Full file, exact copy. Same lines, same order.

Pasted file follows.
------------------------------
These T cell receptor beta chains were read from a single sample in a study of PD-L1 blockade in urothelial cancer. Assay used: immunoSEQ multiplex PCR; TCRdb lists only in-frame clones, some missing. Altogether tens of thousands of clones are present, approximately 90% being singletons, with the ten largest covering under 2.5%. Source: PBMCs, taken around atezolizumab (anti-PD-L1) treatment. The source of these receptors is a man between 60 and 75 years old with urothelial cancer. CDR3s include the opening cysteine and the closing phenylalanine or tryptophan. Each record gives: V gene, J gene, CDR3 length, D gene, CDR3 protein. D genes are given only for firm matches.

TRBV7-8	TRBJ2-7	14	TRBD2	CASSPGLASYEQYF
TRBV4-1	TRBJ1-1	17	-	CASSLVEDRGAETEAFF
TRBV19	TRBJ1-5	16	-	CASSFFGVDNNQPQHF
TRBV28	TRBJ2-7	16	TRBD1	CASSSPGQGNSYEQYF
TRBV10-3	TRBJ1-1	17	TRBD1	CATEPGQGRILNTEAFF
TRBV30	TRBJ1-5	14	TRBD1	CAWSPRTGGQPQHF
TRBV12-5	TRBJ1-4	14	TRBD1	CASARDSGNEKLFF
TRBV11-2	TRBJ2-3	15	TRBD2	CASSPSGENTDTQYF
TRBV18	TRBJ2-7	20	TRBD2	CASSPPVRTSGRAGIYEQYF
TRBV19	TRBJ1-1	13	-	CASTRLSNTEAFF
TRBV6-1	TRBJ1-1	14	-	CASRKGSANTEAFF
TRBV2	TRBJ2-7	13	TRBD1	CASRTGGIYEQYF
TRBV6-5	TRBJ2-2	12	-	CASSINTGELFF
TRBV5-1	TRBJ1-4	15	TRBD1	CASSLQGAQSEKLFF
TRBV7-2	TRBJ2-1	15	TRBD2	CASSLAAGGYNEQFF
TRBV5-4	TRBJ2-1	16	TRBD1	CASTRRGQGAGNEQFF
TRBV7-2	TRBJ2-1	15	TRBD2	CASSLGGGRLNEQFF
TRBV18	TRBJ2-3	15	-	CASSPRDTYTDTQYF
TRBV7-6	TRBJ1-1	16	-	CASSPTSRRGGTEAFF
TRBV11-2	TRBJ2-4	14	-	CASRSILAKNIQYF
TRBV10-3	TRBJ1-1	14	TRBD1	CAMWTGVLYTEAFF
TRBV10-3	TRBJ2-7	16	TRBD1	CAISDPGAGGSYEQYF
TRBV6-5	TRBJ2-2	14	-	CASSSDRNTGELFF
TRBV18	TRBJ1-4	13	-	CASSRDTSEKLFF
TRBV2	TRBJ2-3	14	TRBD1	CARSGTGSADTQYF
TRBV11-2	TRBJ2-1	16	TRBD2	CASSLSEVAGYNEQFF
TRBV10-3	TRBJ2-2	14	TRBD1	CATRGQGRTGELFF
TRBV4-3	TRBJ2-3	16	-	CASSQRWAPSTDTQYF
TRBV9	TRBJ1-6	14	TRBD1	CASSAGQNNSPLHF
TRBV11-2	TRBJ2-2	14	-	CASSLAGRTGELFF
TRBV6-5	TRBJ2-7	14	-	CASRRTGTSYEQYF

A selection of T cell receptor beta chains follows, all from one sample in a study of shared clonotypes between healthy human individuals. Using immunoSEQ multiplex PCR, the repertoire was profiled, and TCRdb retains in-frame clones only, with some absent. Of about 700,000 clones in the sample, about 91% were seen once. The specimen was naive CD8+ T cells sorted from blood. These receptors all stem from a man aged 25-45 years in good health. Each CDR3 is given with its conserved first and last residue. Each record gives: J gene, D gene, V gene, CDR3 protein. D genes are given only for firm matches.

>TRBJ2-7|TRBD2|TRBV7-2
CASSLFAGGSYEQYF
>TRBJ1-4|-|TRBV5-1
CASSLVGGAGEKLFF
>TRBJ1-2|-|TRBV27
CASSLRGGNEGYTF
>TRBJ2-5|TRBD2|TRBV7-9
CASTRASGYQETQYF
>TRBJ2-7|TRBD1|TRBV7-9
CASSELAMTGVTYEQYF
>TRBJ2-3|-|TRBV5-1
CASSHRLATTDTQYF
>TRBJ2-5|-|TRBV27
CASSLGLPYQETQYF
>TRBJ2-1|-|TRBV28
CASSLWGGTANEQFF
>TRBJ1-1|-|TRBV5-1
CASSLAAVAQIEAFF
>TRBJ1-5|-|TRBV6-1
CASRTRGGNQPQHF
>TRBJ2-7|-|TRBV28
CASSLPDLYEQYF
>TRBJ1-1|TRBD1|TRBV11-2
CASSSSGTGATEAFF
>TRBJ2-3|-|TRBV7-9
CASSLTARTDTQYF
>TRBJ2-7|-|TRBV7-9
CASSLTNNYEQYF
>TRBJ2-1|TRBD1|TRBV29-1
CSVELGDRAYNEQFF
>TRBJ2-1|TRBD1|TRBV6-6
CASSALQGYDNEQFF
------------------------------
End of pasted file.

These T cell receptor beta chains were read from a single sample in a study of PD-L1 blockade in urothelial cancer. Assay used: immunoSEQ multiplex PCR; TCRdb lists only in-frame clones, some missing. Altogether tens of thousands of clones are present, approximately 90% being singletons, with the ten largest covering under 2.5%. Source: PBMCs, taken around atezolizumab (anti-PD-L1) treatment. The source of these receptors is a man between 60 and 75 years old with urothelial cancer. CDR3s include the opening cysteine and the closing phenylalanine or tryptophan. Each record gives: V gene, J gene, CDR3 length, D gene, CDR3 protein. D genes are given only for firm matches.

TRBV7-8	TRBJ2-7	14	TRBD2	CASSPGLASYEQYF
TRBV4-1	TRBJ1-1	17	-	CASSLVEDRGAETEAFF
TRBV19	TRBJ1-5	16	-	CASSFFGVDNNQPQHF
TRBV28	TRBJ2-7	16	TRBD1	CASSSPGQGNSYEQYF
TRBV10-3	TRBJ1-1	17	TRBD1	CATEPGQGRILNTEAFF
TRBV30	TRBJ1-5	14	TRBD1	CAWSPRTGGQPQHF
TRBV12-5	TRBJ1-4	14	TRBD1	CASARDSGNEKLFF
TRBV11-2	TRBJ2-3	15	TRBD2	CASSPSGENTDTQYF
TRBV18	TRBJ2-7	20	TRBD2	CASSPPVRTSGRAGIYEQYF
TRBV19	TRBJ1-1	13	-	CASTRLSNTEAFF
TRBV6-1	TRBJ1-1	14	-	CASRKGSANTEAFF
TRBV2	TRBJ2-7	13	TRBD1	CASRTGGIYEQYF
TRBV6-5	TRBJ2-2	12	-	CASSINTGELFF
TRBV5-1	TRBJ1-4	15	TRBD1	CASSLQGAQSEKLFF
TRBV7-2	TRBJ2-1	15	TRBD2	CASSLAAGGYNEQFF
TRBV5-4	TRBJ2-1	16	TRBD1	CASTRRGQGAGNEQFF
TRBV7-2	TRBJ2-1	15	TRBD2	CASSLGGGRLNEQFF
TRBV18	TRBJ2-3	15	-	CASSPRDTYTDTQYF
TRBV7-6	TRBJ1-1	16	-	CASSPTSRRGGTEAFF
TRBV11-2	TRBJ2-4	14	-	CASRSILAKNIQYF
TRBV10-3	TRBJ1-1	14	TRBD1	CAMWTGVLYTEAFF
TRBV10-3	TRBJ2-7	16	TRBD1	CAISDPGAGGSYEQYF
TRBV6-5	TRBJ2-2	14	-	CASSSDRNTGELFF
TRBV18	TRBJ1-4	13	-	CASSRDTSEKLFF
TRBV2	TRBJ2-3	14	TRBD1	CARSGTGSADTQYF
TRBV11-2	TRBJ2-1	16	TRBD2	CASSLSEVAGYNEQFF
TRBV10-3	TRBJ2-2	14	TRBD1	CATRGQGRTGELFF
TRBV4-3	TRBJ2-3	16	-	CASSQRWAPSTDTQYF
TRBV9	TRBJ1-6	14	TRBD1	CASSAGQNNSPLHF
TRBV11-2	TRBJ2-2	14	-	CASSLAGRTGELFF
TRBV6-5	TRBJ2-7	14	-	CASRRTGTSYEQYF

A selection of T cell receptor beta chains follows, all from one sample in a study of shared clonotypes between healthy human individuals. Using immunoSEQ multiplex PCR, the repertoire was profiled, and TCRdb retains in-frame clones only, with some absent. Of about 700,000 clones in the sample, about 91% were seen once. The specimen was naive CD8+ T cells sorted from blood. These receptors all stem from a man aged 25-45 years in good health. Each CDR3 is given with its conserved first and last residue. Each record gives: J gene, D gene, V gene, CDR3 protein. D genes are given only for firm matches.

>TRBJ2-7|TRBD2|TRBV7-2
CASSLFAGGSYEQYF
>TRBJ1-4|-|TRBV5-1
CASSLVGGAGEKLFF
>TRBJ1-2|-|TRBV27
CASSLRGGNEGYTF
>TRBJ2-5|TRBD2|TRBV7-9
CASTRASGYQETQYF
>TRBJ2-7|TRBD1|TRBV7-9
CASSELAMTGVTYEQYF
>TRBJ2-3|-|TRBV5-1
CASSHRLATTDTQYF
>TRBJ2-5|-|TRBV27
CASSLGLPYQETQYF
>TRBJ2-1|-|TRBV28
CASSLWGGTANEQFF
>TRBJ1-1|-|TRBV5-1
CASSLAAVAQIEAFF
>TRBJ1-5|-|TRBV6-1
CASRTRGGNQPQHF
>TRBJ2-7|-|TRBV28
CASSLPDLYEQYF
>TRBJ1-1|TRBD1|TRBV11-2
CASSSSGTGATEAFF
>TRBJ2-3|-|TRBV7-9
CASSLTARTDTQYF
>TRBJ2-7|-|TRBV7-9
CASSLTNNYEQYF
>TRBJ2-1|TRBD1|TRBV29-1
CSVELGDRAYNEQFF
>TRBJ2-1|TRBD1|TRBV6-6
CASSALQGYDNEQFF